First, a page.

HOUSING ACT 1996
The Housing Act 1996 is the fourth of the five main Acts of Parliament specifically concerned with leasehold management.
The extension of the enfranchisement rights created in 1993 had led to a number of anomalies in an Act that was widely considered to be poorly drafted Act. This was despite the fact it had made amendments to areas of both the 1985 and 1987 Acts.
So instead of getting a completely new Act, powerful lobbying and the prospect of another General Election resulted in considerable amendments being made to the Leasehold Reform Housing and Urban Development Act 1993. The result? The Housing Act 1996 came into force on the 24th September.
The Act made amendments to the 1985 and 1987 Acts by the following:
- Made it easier for leaseholders to challenge unreasonable service charges by taking their freeholders to the LVT.
- Whilst if they are ruled as fair then they are subsequently payable, if they remain in dispute then under s81 (restriction of termination of tenancy for failure to pay service charges), until it has been established that the charges are reasonable (by agreement, admission of the leaseholder or by the decision of a court or tribunal), the freeholder is prevented from forfeiting the lease. However, under s82 of the Act, by granting notice under s146 of the Law of Property Act 1925 the landlord would be indicating that whilst he has elected to forfeit the lease, such a notice has to contain certain information drawing to the attention of the tenant the effect and provisions of s81.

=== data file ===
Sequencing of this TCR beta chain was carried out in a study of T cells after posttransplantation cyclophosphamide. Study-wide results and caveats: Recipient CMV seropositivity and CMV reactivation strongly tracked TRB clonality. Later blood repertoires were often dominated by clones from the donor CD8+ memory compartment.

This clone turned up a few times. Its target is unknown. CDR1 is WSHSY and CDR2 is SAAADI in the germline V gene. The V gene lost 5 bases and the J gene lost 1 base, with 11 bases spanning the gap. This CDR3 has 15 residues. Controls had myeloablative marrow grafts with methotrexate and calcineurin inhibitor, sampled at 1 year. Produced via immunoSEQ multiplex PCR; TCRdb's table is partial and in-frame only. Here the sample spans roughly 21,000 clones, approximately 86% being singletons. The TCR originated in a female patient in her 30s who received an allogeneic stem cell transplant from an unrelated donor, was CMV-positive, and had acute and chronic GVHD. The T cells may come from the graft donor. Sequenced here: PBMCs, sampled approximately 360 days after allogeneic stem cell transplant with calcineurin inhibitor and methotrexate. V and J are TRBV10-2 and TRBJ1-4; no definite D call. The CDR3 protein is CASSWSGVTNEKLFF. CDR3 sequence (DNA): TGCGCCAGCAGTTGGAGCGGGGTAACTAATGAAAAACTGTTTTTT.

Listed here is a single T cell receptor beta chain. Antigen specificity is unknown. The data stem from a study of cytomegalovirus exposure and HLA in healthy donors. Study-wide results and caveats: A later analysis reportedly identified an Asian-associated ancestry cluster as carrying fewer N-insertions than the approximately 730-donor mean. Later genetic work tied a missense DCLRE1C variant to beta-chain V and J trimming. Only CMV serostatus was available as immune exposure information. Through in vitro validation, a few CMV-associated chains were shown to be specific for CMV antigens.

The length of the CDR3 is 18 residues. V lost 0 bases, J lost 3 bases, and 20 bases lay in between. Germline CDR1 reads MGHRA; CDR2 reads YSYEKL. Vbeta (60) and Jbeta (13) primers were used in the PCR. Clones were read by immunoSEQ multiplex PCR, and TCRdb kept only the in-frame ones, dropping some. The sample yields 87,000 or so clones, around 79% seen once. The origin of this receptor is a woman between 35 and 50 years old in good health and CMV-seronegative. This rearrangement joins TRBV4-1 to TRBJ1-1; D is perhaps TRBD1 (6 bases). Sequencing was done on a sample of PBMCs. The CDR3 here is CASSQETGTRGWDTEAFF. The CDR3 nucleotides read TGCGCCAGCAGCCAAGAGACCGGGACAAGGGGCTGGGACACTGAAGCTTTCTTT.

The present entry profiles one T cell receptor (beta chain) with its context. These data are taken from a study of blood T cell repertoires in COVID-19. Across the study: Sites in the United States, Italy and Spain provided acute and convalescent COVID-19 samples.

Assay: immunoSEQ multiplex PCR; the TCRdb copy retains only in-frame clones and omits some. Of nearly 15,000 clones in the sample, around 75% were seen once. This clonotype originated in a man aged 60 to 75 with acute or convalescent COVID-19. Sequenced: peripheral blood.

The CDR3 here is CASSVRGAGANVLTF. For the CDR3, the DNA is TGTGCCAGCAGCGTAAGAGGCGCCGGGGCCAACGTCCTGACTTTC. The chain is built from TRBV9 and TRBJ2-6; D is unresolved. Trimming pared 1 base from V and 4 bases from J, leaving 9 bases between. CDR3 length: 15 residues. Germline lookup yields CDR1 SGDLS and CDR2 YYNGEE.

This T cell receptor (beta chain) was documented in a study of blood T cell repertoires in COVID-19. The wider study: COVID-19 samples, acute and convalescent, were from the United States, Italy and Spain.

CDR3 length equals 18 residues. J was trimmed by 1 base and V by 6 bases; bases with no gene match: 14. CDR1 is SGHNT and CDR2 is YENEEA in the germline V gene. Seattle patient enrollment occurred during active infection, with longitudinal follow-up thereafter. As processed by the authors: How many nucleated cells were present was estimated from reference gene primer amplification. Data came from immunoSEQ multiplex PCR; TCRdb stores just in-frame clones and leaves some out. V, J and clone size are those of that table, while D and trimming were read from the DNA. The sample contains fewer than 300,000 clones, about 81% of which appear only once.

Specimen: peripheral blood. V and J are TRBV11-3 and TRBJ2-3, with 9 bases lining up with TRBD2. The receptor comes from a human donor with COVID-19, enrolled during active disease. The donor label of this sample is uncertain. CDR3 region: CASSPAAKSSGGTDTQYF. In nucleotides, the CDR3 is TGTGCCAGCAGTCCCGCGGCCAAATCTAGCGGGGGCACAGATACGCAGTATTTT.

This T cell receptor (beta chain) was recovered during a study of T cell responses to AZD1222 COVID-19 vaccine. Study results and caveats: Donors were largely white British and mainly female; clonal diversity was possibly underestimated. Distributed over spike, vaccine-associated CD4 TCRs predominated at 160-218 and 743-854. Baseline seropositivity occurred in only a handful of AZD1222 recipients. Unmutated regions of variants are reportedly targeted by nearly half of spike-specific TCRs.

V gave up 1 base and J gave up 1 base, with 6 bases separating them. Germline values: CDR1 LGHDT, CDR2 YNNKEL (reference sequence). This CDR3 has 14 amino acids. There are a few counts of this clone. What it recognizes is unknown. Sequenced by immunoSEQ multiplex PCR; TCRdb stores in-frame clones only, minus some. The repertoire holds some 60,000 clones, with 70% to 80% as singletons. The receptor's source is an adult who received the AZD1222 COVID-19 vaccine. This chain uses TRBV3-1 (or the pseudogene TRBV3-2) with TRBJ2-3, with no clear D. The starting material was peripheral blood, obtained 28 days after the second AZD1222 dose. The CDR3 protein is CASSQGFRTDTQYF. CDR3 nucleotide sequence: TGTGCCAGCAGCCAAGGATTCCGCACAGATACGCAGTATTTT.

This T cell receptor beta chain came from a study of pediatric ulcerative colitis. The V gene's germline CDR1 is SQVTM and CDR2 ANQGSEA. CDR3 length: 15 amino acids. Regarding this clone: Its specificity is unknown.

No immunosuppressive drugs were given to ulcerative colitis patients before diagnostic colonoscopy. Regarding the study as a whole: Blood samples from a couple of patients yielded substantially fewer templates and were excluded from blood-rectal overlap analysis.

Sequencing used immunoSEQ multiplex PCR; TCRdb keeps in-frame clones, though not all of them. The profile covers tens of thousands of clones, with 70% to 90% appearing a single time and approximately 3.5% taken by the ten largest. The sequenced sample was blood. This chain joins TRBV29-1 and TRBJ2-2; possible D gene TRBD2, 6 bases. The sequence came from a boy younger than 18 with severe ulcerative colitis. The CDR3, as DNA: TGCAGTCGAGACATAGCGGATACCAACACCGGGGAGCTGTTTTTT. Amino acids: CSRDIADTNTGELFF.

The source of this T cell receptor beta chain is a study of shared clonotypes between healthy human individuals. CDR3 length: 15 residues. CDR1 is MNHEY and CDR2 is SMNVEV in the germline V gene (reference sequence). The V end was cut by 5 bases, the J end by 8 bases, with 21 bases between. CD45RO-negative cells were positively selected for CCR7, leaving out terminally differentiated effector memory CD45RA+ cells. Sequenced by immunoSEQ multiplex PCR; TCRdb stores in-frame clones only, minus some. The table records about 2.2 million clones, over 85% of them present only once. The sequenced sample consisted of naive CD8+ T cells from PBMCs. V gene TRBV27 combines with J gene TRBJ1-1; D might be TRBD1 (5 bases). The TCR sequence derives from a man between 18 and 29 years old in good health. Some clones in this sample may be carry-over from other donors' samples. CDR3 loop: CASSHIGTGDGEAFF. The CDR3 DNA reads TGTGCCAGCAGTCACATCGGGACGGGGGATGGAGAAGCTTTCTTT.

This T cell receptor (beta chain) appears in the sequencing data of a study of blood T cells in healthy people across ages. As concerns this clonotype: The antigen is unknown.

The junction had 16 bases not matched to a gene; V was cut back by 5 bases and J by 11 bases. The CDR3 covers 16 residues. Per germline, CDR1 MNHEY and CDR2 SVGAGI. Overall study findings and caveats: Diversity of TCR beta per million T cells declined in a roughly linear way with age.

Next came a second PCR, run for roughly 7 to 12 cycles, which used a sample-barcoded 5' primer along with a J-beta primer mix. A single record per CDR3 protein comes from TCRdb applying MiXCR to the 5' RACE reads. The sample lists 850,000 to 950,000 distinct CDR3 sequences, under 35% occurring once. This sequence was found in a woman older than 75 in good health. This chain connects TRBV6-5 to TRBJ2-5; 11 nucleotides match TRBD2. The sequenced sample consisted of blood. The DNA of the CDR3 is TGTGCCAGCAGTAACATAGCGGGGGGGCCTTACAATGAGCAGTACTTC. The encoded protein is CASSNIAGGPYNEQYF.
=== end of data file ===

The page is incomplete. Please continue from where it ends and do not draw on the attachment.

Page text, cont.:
- The Right of First Refusal (introduced in the Landlord and Tenant Act 1985) is strengthened by making it a summary offence to sell the freehold to a third party without having first offered it to the flat owners and the rights of leaseholders to collectively enfranchise (buy the freehold) are further extended.
- It provided a right for leaseholders to appoint a surveyor to require landlords to provide access to buildings, accounts and other documents, in turn enforceable by court order. This is a direct follow-on from the right of leaseholders to obtain a management audit in the 1993 Act.
COMMONHOLD and LEASEHOLD REFORM ACT 2002
The Commonhold and Leasehold Reform Act 2002 is the fifth of the five Acts relating to leasehold management. Although it took the provisions already contained in the Leasehold Reform Housing and Urban Development Act 1993 and extended them, it was a landmark act in two major areas.The first phase of the Act commenced on the 26th July 2002 and introduced a new way of purchasing residential property, that of Commonhold. This combined elements of freehold and leasehold and was set to no only give consumers a third choice of housing tenure but a change of the management of blocks of flats. Unfortunately for the consumer it never took off.
The second major right granted to leaseholders was that of Right to Manage, introduced in s71 (Part 2 Chapter 1) of this Act in September 2003 and hailed as a great right for leaseholders. Why? Because it allows them to replace current managing agents with one of their own choosing. Not only this, there is no premium payable and no need to go to court to prove ‘fault’ on the part of the freeholder. Smaller developments can choose to self manage.
This was the most radical attempt at addressing the problems caused by negligent and incompetent managing agents which has been inherent since the tenure of long leasehold was created.